The recent proposal by NSSF management to increase monthly contribution from the current 15% is unreasonable and based on un-researched facts.
NSSF should be looking at how to invest wisely the money it already has other than looking out for more when the contributors are yet to realize the many sunk benefits over the years. for example, NSSF gambled with workers money in Uganda Clays shares, which have now fallen sharply beyond reason.
These are areas that we need answers. Imagine how much money we are talking about – NSSF is the largest shareholder; with majority shares in Uganda clays. Imagine NSSF extended a long-term loan to Uganda clays when the company’s price per share was about Ugx. 800 per share. Today, the share price is just Ugx. 20 per share. Of course the loan became bad as Uganda Clays could not service it, and NSSF decided to convert the debt into equity, effectively sealing the fate of workers savings – since debtors have priority in recovering their money during liquation.
We have for many years argued that it would be more meaningful for NSSF to either build decent homes for its savers or help the savers acquire mortgages on their savings, other than building expensive homes on the poor savers money and giving them a mere small interest on the savings which cannot even pay for rent of two months.
Many calculations have been done on the proposal and have proven unrealistic. If we take the earnings of their top management, their salaries are so huge that the same proposal leaves them with more than enough, which another saver has to work for and earn for a whole year. Not forgetting the allowances (from housing to fuel, airtime etc) all this taken off from the poor saver. The best and biggest security for savers is owner occupied property, even if they continue paying monthly to acquire them under mortgage arrangements with the fund.
There are many savers who need money for serious medical attention but cannot access it now because of the unfriendly terms and conditions of accessibility. May be, we need to look at NSSF working on these policies to enable savers access their money when they want to, and we need to see the savers having a lot to say about how their money should be used. It is so unfortunate that most savers cannot afford the best medical and education services for their families and yet employees of the fund itself have a health care scheme.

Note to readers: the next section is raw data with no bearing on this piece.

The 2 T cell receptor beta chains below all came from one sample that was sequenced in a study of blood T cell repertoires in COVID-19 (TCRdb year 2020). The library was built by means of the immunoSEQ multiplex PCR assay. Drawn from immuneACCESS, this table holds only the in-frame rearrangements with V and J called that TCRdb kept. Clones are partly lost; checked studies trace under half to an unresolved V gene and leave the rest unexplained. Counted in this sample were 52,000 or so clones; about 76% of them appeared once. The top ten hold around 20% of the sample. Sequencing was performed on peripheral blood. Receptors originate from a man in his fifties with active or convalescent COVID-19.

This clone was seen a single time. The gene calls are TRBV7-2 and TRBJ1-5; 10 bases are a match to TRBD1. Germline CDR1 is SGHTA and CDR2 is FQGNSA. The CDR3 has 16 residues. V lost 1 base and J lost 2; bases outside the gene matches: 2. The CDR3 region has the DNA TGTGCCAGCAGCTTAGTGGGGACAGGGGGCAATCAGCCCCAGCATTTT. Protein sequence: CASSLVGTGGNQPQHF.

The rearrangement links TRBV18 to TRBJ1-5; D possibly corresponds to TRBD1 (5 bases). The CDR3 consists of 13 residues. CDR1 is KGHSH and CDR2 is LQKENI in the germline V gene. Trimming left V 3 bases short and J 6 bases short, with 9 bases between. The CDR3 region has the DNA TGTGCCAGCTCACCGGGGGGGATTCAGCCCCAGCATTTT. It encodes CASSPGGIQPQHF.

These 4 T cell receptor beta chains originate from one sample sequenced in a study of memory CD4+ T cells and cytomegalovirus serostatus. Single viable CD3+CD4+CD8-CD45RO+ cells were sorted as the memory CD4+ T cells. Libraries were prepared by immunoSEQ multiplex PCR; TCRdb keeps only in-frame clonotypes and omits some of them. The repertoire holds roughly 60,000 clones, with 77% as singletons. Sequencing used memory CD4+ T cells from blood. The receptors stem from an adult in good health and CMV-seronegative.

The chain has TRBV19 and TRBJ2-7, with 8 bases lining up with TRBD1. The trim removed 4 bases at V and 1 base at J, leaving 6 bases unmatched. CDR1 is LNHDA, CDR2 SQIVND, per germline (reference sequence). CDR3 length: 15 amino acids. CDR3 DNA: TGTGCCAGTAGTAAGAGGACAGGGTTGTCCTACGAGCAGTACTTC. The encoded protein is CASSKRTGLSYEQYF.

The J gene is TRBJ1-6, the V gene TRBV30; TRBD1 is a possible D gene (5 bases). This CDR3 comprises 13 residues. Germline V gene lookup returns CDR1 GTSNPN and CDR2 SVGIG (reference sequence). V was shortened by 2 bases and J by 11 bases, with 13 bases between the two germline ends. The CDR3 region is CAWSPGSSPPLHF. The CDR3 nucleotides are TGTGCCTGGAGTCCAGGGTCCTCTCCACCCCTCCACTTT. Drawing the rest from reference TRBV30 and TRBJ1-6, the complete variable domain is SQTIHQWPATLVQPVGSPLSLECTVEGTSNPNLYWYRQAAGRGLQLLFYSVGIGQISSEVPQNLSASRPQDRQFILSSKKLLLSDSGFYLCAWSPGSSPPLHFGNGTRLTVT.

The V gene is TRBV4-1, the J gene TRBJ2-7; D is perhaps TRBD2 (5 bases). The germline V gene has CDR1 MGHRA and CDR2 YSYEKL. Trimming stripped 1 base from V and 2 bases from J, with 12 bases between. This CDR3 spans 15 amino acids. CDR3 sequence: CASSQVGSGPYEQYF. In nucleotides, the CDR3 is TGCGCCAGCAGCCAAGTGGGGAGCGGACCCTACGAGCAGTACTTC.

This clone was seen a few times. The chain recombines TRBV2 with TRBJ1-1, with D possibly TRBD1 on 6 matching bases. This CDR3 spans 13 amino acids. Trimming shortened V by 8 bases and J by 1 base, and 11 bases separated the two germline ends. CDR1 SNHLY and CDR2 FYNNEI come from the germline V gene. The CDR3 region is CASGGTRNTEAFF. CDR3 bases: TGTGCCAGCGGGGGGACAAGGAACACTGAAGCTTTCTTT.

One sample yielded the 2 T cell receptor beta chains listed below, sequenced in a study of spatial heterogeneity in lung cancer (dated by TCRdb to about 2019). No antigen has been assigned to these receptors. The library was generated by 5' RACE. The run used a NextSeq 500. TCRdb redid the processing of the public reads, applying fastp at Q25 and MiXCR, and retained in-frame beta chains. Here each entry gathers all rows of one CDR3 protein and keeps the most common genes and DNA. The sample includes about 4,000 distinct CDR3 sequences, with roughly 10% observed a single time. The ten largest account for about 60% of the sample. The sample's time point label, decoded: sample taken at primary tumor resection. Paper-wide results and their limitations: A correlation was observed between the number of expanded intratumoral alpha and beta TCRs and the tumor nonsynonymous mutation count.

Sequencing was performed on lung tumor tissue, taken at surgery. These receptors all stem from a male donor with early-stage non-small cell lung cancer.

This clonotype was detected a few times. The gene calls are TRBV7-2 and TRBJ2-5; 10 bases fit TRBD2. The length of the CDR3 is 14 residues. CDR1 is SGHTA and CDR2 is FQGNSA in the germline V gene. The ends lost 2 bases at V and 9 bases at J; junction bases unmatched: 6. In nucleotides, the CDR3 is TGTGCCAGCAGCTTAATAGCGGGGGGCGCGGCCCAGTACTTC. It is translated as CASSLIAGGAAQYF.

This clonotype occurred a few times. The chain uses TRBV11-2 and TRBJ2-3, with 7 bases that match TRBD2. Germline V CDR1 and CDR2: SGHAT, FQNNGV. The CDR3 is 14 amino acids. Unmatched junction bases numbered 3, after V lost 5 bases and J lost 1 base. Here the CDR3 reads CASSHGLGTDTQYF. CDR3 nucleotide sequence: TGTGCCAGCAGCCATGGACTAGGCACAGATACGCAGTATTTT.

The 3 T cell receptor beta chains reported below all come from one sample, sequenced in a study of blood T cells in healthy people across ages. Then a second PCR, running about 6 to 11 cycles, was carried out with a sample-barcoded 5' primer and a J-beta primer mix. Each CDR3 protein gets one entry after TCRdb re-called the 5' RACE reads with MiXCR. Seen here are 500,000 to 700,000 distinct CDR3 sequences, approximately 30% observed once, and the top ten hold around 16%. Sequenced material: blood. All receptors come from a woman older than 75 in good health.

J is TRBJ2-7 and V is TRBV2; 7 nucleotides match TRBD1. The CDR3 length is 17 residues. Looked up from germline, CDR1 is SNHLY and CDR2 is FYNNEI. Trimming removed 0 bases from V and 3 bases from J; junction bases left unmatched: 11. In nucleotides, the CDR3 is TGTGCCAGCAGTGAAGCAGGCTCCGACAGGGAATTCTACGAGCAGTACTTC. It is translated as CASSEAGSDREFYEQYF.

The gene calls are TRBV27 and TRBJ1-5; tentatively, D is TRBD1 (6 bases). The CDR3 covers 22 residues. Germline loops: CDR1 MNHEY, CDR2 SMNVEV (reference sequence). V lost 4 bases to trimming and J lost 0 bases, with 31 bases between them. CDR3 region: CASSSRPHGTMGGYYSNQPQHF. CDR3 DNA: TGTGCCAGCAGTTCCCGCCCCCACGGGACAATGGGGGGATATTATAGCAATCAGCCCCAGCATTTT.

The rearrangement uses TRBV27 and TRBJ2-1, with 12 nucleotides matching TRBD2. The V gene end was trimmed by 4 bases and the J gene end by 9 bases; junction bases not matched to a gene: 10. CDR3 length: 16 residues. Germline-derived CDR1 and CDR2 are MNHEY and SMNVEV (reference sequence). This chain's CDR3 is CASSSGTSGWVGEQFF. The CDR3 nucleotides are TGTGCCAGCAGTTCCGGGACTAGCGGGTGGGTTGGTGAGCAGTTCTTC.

The amount that someone gets on retirement is so little for them to make any meaningful investment. We do not need to forget the principle of time value of money “money today is better than money tomorrow”. A simple example is looking at property, 2 years ago, a plot (50ftX100ft) in Namugongo near the shrine was Ugx.20m. Now, it is Ugx.45m. A saver in NSSF who had Ugx.20m two years ago has only earned an interest of Ugx 3m for the two years and yet the property has appreciated by a cool Ugx.25m. Imagine in say 15 years in future, the same property would have appreciated by more than Ugx.80m, but the NSSF savings would have earned an interest of around ugx.25m.
Now if a business person (in export and import) was to use the money, the figures would be still very different and far better than the amounts in property and NSSF. So why doesn’t NSSF look at how to make their contributors better than looking at getting more from them? May be the liberalization of the sector will bring better results due to competition.
Like they say, you cannot understand what somebody goes through unless you are in their shoes. I challenge the NSSF top management to live off Ugx. 1m a month without any allowance (transport, airtime, medical, etc.) and we see if they can survive. We need to be realistic with the policies we make because we usually see them as the best when they are not affecting us, and vice versa.
Most savers have a feeling that this money may actually not be there physically, that it is stuck in many loss making ventures the fund have invested in like Uganda Clays, the Nsimbe Estates, Temangalo. NSSF, is the workers money still there?